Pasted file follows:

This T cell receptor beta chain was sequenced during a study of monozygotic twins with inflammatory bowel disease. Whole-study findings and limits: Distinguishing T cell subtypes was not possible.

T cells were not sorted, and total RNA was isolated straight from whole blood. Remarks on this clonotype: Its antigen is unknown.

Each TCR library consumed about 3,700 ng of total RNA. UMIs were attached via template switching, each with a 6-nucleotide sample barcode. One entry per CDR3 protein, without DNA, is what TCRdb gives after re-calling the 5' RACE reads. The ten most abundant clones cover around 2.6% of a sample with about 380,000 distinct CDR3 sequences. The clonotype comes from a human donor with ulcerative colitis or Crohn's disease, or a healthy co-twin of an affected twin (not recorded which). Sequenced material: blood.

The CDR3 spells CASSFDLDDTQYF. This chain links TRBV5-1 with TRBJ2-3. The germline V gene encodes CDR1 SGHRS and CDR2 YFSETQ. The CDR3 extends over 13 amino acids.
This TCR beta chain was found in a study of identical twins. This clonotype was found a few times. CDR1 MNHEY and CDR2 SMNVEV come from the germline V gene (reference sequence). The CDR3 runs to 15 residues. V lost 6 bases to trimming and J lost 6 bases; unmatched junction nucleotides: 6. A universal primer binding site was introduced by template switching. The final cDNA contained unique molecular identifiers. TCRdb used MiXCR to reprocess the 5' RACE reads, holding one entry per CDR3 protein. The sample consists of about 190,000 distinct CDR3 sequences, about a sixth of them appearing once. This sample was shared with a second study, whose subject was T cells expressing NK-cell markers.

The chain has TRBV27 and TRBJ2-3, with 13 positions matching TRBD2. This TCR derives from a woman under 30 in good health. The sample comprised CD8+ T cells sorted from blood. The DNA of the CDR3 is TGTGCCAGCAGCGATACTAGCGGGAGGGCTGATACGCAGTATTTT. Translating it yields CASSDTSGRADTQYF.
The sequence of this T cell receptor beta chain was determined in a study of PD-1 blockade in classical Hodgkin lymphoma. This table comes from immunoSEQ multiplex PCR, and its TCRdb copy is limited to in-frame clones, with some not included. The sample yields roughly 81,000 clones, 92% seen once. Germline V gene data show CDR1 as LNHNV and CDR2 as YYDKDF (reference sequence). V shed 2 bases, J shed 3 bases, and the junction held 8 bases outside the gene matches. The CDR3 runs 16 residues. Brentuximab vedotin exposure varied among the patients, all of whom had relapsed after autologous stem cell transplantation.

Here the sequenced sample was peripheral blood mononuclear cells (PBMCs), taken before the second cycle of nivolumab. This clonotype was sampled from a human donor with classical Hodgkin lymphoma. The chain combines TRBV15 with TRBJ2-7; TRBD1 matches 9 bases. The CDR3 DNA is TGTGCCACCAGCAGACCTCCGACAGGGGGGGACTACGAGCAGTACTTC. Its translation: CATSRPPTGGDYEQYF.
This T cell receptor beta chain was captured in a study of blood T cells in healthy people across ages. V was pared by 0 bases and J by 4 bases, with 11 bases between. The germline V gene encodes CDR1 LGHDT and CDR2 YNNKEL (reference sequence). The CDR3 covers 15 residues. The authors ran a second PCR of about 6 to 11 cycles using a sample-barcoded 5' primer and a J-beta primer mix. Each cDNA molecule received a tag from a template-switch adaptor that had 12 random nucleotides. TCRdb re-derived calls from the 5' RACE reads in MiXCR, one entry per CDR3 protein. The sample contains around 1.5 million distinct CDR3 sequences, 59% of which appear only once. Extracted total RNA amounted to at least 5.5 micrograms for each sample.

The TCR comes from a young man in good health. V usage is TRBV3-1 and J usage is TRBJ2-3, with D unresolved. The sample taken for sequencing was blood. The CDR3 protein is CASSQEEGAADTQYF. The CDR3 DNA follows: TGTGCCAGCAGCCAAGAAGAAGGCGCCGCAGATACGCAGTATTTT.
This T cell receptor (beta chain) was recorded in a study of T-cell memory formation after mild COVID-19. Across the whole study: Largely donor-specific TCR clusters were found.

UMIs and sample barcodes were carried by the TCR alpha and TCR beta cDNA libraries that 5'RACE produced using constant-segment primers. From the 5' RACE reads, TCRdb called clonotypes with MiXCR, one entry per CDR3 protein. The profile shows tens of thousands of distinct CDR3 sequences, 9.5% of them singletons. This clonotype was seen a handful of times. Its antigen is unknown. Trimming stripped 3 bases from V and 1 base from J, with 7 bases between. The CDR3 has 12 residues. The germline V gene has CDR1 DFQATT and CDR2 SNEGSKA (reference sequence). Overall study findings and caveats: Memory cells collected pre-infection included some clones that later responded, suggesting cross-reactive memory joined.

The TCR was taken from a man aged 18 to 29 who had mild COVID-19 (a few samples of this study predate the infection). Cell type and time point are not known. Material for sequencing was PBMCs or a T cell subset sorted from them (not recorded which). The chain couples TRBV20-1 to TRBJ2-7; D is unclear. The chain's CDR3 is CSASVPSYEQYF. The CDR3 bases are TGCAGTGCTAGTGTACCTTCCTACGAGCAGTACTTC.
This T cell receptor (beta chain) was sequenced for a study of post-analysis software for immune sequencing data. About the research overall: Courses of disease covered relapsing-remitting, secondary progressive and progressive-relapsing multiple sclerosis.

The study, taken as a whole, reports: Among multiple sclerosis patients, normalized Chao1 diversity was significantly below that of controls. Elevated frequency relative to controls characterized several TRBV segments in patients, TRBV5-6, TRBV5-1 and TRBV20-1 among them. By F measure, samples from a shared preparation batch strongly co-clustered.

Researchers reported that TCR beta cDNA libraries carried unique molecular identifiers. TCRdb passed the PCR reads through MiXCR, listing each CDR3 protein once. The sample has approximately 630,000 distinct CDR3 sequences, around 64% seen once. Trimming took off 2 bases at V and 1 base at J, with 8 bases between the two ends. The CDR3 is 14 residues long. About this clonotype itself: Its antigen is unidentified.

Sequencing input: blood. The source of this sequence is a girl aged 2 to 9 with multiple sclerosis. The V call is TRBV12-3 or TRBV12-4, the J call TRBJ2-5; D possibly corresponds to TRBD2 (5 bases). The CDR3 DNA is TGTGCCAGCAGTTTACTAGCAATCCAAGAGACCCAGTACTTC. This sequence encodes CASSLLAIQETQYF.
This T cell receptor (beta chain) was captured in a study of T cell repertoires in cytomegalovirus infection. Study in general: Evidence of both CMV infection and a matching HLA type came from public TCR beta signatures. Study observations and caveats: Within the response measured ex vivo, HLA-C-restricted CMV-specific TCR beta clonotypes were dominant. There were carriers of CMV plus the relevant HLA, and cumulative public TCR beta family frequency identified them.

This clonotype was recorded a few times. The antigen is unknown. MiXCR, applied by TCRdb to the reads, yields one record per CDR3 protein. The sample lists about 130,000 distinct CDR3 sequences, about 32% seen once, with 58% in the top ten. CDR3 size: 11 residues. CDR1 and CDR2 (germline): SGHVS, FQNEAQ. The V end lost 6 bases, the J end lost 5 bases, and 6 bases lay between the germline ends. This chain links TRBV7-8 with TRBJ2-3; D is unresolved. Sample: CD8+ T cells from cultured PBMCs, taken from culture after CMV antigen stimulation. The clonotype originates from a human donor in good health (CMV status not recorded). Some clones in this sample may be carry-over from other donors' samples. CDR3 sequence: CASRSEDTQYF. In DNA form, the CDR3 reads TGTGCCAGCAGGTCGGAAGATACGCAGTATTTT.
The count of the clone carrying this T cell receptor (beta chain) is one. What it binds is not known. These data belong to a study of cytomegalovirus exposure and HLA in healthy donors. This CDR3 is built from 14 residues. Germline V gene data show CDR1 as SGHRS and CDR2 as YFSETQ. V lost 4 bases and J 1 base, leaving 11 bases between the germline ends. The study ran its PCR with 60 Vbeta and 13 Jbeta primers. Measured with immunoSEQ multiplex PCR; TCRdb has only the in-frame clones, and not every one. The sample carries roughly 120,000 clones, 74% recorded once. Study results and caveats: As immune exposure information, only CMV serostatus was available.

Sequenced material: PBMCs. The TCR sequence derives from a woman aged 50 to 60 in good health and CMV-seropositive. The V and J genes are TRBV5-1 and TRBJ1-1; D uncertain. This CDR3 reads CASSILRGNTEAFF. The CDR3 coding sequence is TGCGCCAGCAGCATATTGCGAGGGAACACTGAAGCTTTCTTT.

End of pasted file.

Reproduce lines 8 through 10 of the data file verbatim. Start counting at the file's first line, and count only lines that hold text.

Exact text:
Here the sequenced sample was peripheral blood mononuclear cells (PBMCs), taken before the second cycle of nivolumab. This clonotype was sampled from a human donor with classical Hodgkin lymphoma. The chain combines TRBV15 with TRBJ2-7; TRBD1 matches 9 bases. The CDR3 DNA is TGTGCCACCAGCAGACCTCCGACAGGGGGGGACTACGAGCAGTACTTC. Its translation: CATSRPPTGGDYEQYF.
This T cell receptor beta chain was captured in a study of blood T cells in healthy people across ages. V was pared by 0 bases and J by 4 bases, with 11 bases between. The germline V gene encodes CDR1 LGHDT and CDR2 YNNKEL (reference sequence). The CDR3 covers 15 residues. The authors ran a second PCR of about 6 to 11 cycles using a sample-barcoded 5' primer and a J-beta primer mix. Each cDNA molecule received a tag from a template-switch adaptor that had 12 random nucleotides. TCRdb re-derived calls from the 5' RACE reads in MiXCR, one entry per CDR3 protein. The sample contains around 1.5 million distinct CDR3 sequences, 59% of which appear only once. Extracted total RNA amounted to at least 5.5 micrograms for each sample.

The TCR comes from a young man in good health. V usage is TRBV3-1 and J usage is TRBJ2-3, with D unresolved. The sample taken for sequencing was blood. The CDR3 protein is CASSQEEGAADTQYF. The CDR3 DNA follows: TGTGCCAGCAGCCAAGAAGAAGGCGCCGCAGATACGCAGTATTTT.